Chinese shares rebounded on Monday morning as investors were relieved by the latest regulatory measures to stabilize the market and a Wall Street rally on Friday.
The benchmark Shanghai Composite Index ended the morning session 54.28 points, or 1.75 percent higher at 3,148.94. It opened as much as 6.80 percent higher after diving nearly 4 percent to almost half of its highest level on the previous trading day.
The Shenzhen Component Index was up 72.25 points, or 0.64 percent, to 11,36.29 after soaring 7.46 percent at the opening.
On Friday, the Dow Jones index jumped 228.87 points or 1.81 percent to 12,849.36, boosted by gains on Wall Street Friday when earning reports raised hopes of an easing of the credit crunch.
China's securities regulator, the China Securities Regulatory Commission (CSRC), late Sunday ordered shareholders to sell stocks on the block trading system if they expect to sell a large amount of shares that were freed from the lock-up period.
When more than 1 percent of a listed firm's total shares are sold within a month, the holders should use the block trading system, the CSRC said.
Analysts say the measure is a move to shore up the stock market, after the benchmark Shanghai Composite Index plunged by 49.5 percent from its all time high in October last year.
"The stock market will recover from recent losses because the fundamentals of China's economy are good," said Hua Sheng, a Beijing-based economist.
Investor sentiment was weak on the lingering concerns that the huge amount of such shares would flood the market for cash and therefore sink share prices.
"If such shares are all to be traded on the bid trading system, the trading will be low-efficient as the volume is often restricted by the buying interest on the secondary market," a CSRC spokesman said in a statement.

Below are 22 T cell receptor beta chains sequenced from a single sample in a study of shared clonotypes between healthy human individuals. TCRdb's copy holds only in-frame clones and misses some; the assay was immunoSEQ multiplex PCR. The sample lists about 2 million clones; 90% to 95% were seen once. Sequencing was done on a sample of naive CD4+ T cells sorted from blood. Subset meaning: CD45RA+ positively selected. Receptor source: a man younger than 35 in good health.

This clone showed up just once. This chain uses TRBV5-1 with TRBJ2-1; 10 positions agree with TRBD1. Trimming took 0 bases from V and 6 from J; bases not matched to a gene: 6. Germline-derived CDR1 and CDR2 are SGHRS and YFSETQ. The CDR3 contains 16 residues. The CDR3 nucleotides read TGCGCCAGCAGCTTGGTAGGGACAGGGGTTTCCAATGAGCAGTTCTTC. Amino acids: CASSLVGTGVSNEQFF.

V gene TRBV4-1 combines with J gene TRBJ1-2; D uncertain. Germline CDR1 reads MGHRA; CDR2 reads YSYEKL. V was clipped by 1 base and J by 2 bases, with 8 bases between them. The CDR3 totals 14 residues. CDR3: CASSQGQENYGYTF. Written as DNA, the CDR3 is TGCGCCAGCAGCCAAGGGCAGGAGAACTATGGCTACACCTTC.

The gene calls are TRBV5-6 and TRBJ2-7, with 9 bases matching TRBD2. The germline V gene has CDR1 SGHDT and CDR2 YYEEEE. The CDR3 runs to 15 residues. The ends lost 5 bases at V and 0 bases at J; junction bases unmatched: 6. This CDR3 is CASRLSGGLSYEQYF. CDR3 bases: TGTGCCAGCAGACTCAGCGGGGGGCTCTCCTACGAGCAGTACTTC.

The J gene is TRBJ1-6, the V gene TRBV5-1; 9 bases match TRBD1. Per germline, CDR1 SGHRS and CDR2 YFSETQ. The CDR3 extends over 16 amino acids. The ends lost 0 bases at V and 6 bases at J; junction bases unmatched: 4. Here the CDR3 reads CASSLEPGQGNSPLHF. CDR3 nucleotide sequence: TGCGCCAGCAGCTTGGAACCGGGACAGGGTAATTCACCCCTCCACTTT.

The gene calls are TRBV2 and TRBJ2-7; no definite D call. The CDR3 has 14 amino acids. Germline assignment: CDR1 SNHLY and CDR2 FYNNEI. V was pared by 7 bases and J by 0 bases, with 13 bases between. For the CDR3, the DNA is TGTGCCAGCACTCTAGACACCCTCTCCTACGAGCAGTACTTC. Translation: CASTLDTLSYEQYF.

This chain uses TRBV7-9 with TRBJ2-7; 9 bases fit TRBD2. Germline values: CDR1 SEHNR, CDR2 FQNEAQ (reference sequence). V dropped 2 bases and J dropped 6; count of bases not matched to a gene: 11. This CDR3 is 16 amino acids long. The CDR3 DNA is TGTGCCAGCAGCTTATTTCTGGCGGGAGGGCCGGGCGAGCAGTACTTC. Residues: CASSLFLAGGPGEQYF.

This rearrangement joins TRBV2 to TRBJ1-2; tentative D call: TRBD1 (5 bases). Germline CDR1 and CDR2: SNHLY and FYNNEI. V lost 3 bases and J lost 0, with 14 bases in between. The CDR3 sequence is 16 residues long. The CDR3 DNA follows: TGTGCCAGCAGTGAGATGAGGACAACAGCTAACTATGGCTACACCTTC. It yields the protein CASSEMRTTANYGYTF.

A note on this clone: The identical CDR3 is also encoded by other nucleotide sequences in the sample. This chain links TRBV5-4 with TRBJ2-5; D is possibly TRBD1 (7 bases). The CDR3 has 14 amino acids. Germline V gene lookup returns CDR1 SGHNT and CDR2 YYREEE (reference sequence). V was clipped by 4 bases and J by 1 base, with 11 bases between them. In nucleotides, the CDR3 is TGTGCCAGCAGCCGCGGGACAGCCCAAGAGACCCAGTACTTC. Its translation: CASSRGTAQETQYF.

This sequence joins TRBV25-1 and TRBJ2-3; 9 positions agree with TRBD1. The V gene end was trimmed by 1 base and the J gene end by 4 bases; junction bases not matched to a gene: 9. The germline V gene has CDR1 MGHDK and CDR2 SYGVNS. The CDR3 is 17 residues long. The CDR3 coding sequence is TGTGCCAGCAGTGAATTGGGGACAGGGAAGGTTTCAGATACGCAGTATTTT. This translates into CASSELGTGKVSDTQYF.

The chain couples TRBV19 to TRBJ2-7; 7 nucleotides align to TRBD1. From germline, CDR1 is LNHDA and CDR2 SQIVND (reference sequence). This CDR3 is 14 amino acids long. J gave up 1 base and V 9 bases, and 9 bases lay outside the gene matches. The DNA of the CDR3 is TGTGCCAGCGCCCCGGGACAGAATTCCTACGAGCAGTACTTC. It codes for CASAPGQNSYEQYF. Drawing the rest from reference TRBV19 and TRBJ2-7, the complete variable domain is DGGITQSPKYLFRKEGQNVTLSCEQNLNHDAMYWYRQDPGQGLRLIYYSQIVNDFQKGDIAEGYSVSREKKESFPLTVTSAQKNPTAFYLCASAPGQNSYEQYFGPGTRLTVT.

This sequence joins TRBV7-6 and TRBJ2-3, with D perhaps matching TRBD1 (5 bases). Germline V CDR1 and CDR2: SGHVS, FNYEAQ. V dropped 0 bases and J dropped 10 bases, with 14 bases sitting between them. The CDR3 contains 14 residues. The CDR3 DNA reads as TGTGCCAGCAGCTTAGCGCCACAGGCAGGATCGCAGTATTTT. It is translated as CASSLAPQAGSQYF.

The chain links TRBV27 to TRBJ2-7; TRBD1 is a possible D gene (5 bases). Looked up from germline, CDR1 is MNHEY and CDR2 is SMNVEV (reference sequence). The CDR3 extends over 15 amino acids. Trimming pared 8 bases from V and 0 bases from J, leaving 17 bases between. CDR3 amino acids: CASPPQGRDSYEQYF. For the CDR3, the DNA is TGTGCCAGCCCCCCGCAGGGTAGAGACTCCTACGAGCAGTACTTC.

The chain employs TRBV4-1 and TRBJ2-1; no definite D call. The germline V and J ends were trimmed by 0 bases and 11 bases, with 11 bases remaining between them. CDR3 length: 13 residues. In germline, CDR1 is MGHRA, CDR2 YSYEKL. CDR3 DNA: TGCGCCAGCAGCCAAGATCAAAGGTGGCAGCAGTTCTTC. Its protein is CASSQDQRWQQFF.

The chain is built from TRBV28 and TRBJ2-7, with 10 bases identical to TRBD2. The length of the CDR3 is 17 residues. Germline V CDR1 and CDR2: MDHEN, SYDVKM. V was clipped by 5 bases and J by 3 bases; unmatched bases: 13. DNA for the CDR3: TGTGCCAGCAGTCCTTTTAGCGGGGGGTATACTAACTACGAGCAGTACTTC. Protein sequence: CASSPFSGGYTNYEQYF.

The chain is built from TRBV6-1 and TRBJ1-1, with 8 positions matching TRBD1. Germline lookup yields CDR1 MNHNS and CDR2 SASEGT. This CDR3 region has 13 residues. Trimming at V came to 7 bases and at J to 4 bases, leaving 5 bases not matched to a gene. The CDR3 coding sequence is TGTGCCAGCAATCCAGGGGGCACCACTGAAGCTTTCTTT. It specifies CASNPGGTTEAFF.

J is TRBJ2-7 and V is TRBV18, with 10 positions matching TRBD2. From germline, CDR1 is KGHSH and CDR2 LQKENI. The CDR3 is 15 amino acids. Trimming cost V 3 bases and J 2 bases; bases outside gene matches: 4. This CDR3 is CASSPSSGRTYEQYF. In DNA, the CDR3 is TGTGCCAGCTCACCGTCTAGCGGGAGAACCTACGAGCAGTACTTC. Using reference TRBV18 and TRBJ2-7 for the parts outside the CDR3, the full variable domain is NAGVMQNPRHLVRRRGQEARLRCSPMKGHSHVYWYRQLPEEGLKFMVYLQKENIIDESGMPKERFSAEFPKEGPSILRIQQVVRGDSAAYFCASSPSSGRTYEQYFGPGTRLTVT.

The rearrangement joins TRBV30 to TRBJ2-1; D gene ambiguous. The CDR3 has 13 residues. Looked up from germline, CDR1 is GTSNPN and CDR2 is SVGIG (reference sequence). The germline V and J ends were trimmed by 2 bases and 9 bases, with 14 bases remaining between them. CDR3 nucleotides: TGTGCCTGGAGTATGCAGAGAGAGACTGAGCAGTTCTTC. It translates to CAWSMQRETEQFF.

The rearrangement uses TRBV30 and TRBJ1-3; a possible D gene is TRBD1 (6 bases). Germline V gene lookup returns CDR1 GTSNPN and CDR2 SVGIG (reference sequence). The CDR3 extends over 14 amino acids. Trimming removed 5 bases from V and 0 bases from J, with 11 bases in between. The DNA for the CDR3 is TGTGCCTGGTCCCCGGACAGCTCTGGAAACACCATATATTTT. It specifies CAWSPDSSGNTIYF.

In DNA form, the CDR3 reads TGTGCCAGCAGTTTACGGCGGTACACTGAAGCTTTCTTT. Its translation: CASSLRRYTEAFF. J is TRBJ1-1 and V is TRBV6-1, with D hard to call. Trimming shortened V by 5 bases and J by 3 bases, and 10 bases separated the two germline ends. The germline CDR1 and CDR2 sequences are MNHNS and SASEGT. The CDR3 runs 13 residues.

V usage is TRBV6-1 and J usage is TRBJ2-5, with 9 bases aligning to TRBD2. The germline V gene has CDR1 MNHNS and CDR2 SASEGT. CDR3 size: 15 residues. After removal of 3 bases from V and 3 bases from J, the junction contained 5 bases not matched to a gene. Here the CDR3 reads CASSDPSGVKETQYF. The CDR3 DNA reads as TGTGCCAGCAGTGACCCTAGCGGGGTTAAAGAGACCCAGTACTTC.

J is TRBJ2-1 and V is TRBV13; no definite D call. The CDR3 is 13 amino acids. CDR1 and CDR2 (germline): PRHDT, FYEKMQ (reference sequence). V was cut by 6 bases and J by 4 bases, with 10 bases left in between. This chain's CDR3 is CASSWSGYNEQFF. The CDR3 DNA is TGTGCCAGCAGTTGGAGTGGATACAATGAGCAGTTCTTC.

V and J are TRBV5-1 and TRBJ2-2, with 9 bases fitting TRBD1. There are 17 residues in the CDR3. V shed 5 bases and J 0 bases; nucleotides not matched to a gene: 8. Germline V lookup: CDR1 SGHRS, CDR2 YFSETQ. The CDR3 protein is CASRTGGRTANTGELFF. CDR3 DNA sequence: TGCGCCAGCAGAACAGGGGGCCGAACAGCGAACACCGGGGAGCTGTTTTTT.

"The trading will also exert huge pressure on the share prices and twist the pricing mechanism," the spokesman stated.
"The move will help ease the pressure on the secondary market and stabilize investors' expectation on the reduction of the holdings of such shares."
The move is an experience learnt from the mature market to promote a stable and healthy development of China's emerging and transitional capital market, said the spokesman.
The country's stock market is faced with more complicated internal and external factors, the spokesman noted, adding the external factors include the recent huge volatility on the global financial market, its bigger impact on the emerging markets, and the sustained price rises of energy, resources and grain.
The external factors have also affected the judgment and sentiment of domestic investors, the spokesman stated.
Banks and securities companies led the rise. Citics Securities rose 4.69 percent to 55.38 yuan. China Merchants Bank was up 3.88 percent to 30.49 yuan.
Aluminum Corp. of China (Chalco) climbed 4.74 percent to 19.88 yuan. PetroChina, the most heavily weighted component of the Shanghai index, edged up 0.62 percent to 16.12 yuan.